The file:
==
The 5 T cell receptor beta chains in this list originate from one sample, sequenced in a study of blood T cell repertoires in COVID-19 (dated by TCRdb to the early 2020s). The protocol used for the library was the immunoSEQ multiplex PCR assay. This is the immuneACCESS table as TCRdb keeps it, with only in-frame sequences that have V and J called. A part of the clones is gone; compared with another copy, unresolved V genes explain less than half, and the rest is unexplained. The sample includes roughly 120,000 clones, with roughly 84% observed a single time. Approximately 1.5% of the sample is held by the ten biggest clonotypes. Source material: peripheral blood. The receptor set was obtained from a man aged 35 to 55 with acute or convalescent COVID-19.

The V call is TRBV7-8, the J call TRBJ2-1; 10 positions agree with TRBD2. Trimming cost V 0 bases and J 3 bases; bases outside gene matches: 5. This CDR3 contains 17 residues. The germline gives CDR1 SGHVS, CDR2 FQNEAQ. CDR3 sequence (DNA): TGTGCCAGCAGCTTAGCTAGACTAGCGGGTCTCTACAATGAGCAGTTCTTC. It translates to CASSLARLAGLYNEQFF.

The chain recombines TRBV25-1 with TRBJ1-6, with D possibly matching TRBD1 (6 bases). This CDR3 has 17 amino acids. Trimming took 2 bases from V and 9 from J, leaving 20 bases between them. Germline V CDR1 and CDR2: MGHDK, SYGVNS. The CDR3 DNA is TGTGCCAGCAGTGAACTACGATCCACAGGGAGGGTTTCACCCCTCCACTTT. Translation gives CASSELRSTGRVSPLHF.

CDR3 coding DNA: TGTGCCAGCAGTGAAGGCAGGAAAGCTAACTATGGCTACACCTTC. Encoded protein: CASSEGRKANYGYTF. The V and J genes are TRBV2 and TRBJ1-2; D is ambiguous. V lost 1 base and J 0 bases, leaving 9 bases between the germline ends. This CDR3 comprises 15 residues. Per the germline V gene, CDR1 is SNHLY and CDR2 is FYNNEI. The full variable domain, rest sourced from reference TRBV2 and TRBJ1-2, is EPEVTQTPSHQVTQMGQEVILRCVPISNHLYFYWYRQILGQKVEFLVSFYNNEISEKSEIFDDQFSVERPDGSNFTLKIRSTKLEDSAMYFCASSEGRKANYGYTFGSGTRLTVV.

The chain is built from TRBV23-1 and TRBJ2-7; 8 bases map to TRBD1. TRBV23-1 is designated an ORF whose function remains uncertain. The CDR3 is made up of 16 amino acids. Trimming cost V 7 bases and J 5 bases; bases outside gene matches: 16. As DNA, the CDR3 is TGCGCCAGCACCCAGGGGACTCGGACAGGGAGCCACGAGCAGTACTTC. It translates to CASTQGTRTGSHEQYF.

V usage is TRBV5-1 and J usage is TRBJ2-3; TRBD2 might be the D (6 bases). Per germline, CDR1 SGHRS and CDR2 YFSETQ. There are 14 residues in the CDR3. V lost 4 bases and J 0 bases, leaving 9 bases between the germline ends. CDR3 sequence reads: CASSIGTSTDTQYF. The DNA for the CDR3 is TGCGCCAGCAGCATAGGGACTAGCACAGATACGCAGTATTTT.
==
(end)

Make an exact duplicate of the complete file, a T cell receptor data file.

The 5 T cell receptor beta chains in this list originate from one sample, sequenced in a study of blood T cell repertoires in COVID-19 (dated by TCRdb to the early 2020s). The protocol used for the library was the immunoSEQ multiplex PCR assay. This is the immuneACCESS table as TCRdb keeps it, with only in-frame sequences that have V and J called. A part of the clones is gone; compared with another copy, unresolved V genes explain less than half, and the rest is unexplained. The sample includes roughly 120,000 clones, with roughly 84% observed a single time. Approximately 1.5% of the sample is held by the ten biggest clonotypes. Source material: peripheral blood. The receptor set was obtained from a man aged 35 to 55 with acute or convalescent COVID-19.

The V call is TRBV7-8, the J call TRBJ2-1; 10 positions agree with TRBD2. Trimming cost V 0 bases and J 3 bases; bases outside gene matches: 5. This CDR3 contains 17 residues. The germline gives CDR1 SGHVS, CDR2 FQNEAQ. CDR3 sequence (DNA): TGTGCCAGCAGCTTAGCTAGACTAGCGGGTCTCTACAATGAGCAGTTCTTC. It translates to CASSLARLAGLYNEQFF.

The chain recombines TRBV25-1 with TRBJ1-6, with D possibly matching TRBD1 (6 bases). This CDR3 has 17 amino acids. Trimming took 2 bases from V and 9 from J, leaving 20 bases between them. Germline V CDR1 and CDR2: MGHDK, SYGVNS. The CDR3 DNA is TGTGCCAGCAGTGAACTACGATCCACAGGGAGGGTTTCACCCCTCCACTTT. Translation gives CASSELRSTGRVSPLHF.

CDR3 coding DNA: TGTGCCAGCAGTGAAGGCAGGAAAGCTAACTATGGCTACACCTTC. Encoded protein: CASSEGRKANYGYTF. The V and J genes are TRBV2 and TRBJ1-2; D is ambiguous. V lost 1 base and J 0 bases, leaving 9 bases between the germline ends. This CDR3 comprises 15 residues. Per the germline V gene, CDR1 is SNHLY and CDR2 is FYNNEI. The full variable domain, rest sourced from reference TRBV2 and TRBJ1-2, is EPEVTQTPSHQVTQMGQEVILRCVPISNHLYFYWYRQILGQKVEFLVSFYNNEISEKSEIFDDQFSVERPDGSNFTLKIRSTKLEDSAMYFCASSEGRKANYGYTFGSGTRLTVV.

The chain is built from TRBV23-1 and TRBJ2-7; 8 bases map to TRBD1. TRBV23-1 is designated an ORF whose function remains uncertain. The CDR3 is made up of 16 amino acids. Trimming cost V 7 bases and J 5 bases; bases outside gene matches: 16. As DNA, the CDR3 is TGCGCCAGCACCCAGGGGACTCGGACAGGGAGCCACGAGCAGTACTTC. It translates to CASTQGTRTGSHEQYF.

V usage is TRBV5-1 and J usage is TRBJ2-3; TRBD2 might be the D (6 bases). Per germline, CDR1 SGHRS and CDR2 YFSETQ. There are 14 residues in the CDR3. V lost 4 bases and J 0 bases, leaving 9 bases between the germline ends. CDR3 sequence reads: CASSIGTSTDTQYF. The DNA for the CDR3 is TGCGCCAGCAGCATAGGGACTAGCACAGATACGCAGTATTTT.